2022 Winter Olympics

Rebooting World Cup of Hockey to be part of NHL labor talks

3 Comments

VANCOUVER, British Columbia (AP) — With labor talks having already begun on an informal basis, NHL Commissioner Gary Bettman and union chief Don Fehr are in favor of rebooting the World Cup of Hockey tournament and holding it every four years.

The stumbling block to laying out a long-term calendar of international competition, however, revolves around the hot-button topic of the NHL competing at the Winter Olympics after skipping out on South Korea last year.

”One of the things I hope we will have is an agreement to establish the long-term schedule for international events which would include World Cups of Hockey,” said Fehr, stressing the plural ”Cups” during an interview with The Associated Press at the league’s draft festivities in Vancouver, British Columbia, this past weekend. ”That’s a stand-alone event. It should not be seen as competing with or replacing the Olympics. It can be done.”

Bettman is on board when it comes to the World Cup.

”We think that’s a great event and it’s something we’ve been trying to work out for more than two years,” he said. ”We’re all in favor of setting an international calendar, and it takes two to tango, so to speak.”

There’s a caveat, of course, and the reason why the two sides aren’t tangoing just yet.

”We think the World Cup of Hockey can be a wonderful event, particularly if we don’t go to the Olympics,” Bettman said.

Though resolving a way to reduce the percentage of players’ salaries being held back annually in an escrow fund is the NHL Players’ Association’s most pressing concern with the collective bargaining agreement, international competition is also on the list.

And that’s where the World Cup – revived in 2016 – and Olympic Games participation will play a role once formal negotiations begin this summer leading up to September deadlines in which either side can choose to opt out and terminate the current CBA by the fall of 2020. The owners have until Sept. 1 and players on Sept. 15 to reach their decisions and set the clock ticking toward another potential work stoppage.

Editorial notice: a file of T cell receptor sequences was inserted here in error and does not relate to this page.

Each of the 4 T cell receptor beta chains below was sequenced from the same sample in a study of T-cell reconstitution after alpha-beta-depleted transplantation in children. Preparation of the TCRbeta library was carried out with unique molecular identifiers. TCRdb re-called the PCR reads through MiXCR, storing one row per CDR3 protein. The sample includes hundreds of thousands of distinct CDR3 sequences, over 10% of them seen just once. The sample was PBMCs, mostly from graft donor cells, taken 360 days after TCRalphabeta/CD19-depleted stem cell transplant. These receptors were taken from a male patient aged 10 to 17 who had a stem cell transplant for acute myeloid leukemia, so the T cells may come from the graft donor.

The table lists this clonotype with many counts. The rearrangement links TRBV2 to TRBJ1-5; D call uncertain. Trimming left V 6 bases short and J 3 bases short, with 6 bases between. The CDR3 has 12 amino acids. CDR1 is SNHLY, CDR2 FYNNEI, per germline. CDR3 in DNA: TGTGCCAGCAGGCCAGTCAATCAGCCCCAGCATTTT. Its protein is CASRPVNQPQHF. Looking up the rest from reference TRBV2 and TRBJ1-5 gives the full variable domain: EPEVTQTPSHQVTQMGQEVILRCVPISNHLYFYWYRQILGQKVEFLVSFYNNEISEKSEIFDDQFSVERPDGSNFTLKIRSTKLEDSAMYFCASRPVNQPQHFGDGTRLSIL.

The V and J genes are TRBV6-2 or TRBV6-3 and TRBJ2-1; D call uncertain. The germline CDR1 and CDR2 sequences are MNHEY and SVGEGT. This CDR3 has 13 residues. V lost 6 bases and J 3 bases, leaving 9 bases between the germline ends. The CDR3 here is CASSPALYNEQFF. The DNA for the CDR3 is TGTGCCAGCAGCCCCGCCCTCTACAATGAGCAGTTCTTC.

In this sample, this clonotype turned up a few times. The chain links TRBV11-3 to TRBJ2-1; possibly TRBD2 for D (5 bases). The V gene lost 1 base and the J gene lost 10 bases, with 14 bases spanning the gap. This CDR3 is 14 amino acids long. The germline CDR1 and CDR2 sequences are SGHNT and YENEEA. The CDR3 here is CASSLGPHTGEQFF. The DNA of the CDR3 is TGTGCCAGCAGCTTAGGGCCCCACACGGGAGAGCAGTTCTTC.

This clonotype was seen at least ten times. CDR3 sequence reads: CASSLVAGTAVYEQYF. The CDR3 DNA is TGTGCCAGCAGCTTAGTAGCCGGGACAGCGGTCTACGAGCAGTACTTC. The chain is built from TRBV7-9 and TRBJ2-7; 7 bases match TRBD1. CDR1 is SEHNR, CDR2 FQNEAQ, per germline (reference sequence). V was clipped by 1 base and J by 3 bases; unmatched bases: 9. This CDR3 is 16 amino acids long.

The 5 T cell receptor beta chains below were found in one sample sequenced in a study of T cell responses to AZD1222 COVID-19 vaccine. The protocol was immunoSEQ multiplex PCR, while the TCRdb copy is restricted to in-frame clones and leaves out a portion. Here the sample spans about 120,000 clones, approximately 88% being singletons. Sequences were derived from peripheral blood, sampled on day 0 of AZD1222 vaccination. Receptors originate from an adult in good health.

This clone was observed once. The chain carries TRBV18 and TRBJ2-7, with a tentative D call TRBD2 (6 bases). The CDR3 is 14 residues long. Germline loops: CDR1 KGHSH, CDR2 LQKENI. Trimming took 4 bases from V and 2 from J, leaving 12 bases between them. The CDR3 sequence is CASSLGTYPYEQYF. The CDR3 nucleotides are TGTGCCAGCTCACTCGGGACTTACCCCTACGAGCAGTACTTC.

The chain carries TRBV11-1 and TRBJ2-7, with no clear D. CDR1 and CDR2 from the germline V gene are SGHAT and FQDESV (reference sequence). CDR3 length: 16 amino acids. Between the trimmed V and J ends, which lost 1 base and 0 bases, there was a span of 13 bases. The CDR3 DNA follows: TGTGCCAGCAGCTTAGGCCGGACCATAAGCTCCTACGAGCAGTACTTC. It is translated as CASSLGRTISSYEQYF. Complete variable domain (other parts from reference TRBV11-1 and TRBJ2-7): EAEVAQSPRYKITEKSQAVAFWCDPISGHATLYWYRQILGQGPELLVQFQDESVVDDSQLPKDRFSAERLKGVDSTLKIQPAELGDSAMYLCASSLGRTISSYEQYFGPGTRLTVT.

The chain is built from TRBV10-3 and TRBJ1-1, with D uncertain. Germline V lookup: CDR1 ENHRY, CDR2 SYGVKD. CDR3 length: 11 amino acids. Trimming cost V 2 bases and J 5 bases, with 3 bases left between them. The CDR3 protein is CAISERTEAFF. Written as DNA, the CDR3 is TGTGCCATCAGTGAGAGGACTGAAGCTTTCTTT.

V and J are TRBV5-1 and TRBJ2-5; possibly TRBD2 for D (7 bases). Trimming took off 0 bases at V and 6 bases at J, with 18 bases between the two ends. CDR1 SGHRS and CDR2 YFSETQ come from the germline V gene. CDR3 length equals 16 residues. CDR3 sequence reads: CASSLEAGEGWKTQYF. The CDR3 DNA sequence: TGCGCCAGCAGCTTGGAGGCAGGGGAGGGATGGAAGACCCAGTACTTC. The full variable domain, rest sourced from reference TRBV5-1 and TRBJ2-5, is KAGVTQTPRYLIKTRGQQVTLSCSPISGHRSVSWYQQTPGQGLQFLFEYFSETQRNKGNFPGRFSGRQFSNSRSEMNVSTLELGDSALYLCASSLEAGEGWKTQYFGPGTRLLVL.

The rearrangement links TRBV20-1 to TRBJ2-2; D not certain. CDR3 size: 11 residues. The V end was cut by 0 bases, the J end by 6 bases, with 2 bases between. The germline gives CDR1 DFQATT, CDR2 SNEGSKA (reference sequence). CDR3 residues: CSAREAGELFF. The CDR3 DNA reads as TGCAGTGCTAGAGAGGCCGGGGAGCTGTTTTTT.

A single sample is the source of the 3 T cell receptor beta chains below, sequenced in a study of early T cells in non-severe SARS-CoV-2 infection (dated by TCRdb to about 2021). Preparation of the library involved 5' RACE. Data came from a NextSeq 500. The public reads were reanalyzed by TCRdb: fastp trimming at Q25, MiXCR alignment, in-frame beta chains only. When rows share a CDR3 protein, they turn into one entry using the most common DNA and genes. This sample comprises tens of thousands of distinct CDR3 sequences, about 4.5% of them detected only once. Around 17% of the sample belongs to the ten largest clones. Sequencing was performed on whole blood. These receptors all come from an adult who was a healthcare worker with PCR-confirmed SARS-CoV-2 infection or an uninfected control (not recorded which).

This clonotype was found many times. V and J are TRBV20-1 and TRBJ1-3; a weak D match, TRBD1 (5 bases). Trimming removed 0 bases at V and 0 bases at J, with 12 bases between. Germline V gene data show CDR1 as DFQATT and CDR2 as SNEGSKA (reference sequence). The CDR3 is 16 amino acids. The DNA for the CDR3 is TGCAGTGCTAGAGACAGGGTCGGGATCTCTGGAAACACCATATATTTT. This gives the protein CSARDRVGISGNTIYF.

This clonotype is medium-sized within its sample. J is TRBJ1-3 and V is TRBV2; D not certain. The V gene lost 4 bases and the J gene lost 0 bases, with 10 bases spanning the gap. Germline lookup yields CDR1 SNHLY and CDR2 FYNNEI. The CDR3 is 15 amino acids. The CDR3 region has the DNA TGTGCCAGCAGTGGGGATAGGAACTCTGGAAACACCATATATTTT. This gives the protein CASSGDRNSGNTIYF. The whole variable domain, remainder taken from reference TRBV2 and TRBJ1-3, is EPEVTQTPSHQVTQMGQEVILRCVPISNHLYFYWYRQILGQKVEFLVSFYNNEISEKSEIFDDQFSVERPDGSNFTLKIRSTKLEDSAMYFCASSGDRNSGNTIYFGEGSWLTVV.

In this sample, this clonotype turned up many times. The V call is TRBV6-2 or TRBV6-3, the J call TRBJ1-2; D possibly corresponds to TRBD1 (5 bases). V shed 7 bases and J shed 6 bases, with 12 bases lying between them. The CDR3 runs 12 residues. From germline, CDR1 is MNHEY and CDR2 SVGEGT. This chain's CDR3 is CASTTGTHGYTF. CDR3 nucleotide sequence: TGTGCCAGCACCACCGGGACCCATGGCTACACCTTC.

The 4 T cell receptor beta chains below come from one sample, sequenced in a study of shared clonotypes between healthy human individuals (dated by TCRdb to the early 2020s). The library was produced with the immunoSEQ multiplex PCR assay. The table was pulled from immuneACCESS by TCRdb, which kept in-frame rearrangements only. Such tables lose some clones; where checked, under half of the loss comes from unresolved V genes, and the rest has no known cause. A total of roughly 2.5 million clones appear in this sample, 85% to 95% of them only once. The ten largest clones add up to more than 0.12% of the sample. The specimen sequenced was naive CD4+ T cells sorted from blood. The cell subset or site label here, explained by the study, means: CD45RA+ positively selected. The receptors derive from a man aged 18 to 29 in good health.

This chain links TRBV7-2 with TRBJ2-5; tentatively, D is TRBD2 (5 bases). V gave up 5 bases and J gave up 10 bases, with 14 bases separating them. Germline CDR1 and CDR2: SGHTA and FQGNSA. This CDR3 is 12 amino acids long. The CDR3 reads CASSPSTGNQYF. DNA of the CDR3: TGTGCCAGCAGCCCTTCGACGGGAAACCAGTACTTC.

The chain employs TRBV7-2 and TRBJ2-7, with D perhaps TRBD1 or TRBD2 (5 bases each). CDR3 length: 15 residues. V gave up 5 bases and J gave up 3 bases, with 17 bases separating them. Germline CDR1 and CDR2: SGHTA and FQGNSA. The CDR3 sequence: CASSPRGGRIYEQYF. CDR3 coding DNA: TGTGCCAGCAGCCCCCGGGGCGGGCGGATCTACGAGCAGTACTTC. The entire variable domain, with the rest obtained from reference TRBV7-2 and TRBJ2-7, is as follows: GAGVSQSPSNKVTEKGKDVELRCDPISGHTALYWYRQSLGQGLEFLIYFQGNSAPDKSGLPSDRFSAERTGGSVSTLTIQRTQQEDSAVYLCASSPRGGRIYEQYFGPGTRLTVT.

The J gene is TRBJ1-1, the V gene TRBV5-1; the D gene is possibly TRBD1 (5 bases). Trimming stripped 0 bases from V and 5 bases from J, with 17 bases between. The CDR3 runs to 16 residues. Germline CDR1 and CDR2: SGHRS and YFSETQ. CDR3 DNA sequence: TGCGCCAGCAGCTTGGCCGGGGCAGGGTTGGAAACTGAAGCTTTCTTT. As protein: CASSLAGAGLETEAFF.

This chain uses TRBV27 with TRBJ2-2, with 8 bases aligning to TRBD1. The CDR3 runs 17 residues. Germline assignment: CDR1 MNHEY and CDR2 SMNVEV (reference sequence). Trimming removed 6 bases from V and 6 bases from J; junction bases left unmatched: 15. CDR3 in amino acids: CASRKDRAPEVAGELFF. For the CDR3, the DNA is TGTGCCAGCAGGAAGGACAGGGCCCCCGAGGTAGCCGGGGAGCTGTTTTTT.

”There have been a series of discussions. I don’t think I would call them formal negotiations yet,” Fehr said. ”And if your next question’s going to be how it’s going to end up, I’m going to tell you, ask me in the middle of August because I don’t know yet.”

Players are unhappy with the league’s decision to skip the most recent Winter Games after having participated in the previous five. Shutting down the regular season for two weeks is an issue for owners, as was the time difference regarding South Korea, with games being played in the early morning for North American audiences.

The union sides with the league involving other issues regarding Olympic participation such as players’ medical insurance coverage and marketing rights.

None of those apply when it comes to the World Cup because it’s jointly controlled by the league and union, with both sides splitting the revenue.

The World Cup’s return was greeted with a tremendous amount of fanfare when Bettman and Fehr shared the podium at the 2015 all-star game festivities in Columbus, Ohio, to announce the eight-team event would be held in Toronto the following year.

There was even discussion – but no resolution – of having it held every four years. The World Cup was previously played in 1996 and 2004, and succeeded the Canada Cup, which was held five times from 1976-91.

Speaking only for himself and not the union, Fehr said he would prefer the NHL compete at the Olympics and then have the World Cup held every four years – with two years separating the events.

”If it was up to me, I’d do it all sooner rather than later, but we’ll see,” Fehr said. ”The question is, can we get the agreement on all the intervening pieces.”

Fehr noted the union and NHL can’t resolve the Olympic participation question alone in labor talks because outstanding issues must also be negotiated with the International Ice Hockey Federation and International Olympic Committee.

Bettman doesn’t see why the two sides can’t reach a deal on the World Cup, given they’re both in favor.

”Yes, so it should get done,” Bettman said. ”We’re going to ultimately come together and figure out something that everybody’s comfortable with.”

More AP NHL: https://apnews.com/NHL and https://twitter.com/AP-Sports

Bettman: NHL will discuss video review; no China preseason games in 2019

1 Comment

BOSTON — There will plenty for the NHL’s Competition Committee and the League’s 31 general managers to discuss when both groups meet on separate dates next month, but the leading topic of discussion will be what to do with video review.

As we know, the 2019 Stanley Cup Playoffs have featured plenty of officiating controversies, highlighted by the missed hand pass by San Jose Sharks forward Timo Meier in Game 3 of the Western Conference Final that immediately lead to Erik Karlsson’s overtime winner against the St. Louis Blues. No one, outside of the Sharks and their fans, was happy with the missed called and the officials’ inability to review the play.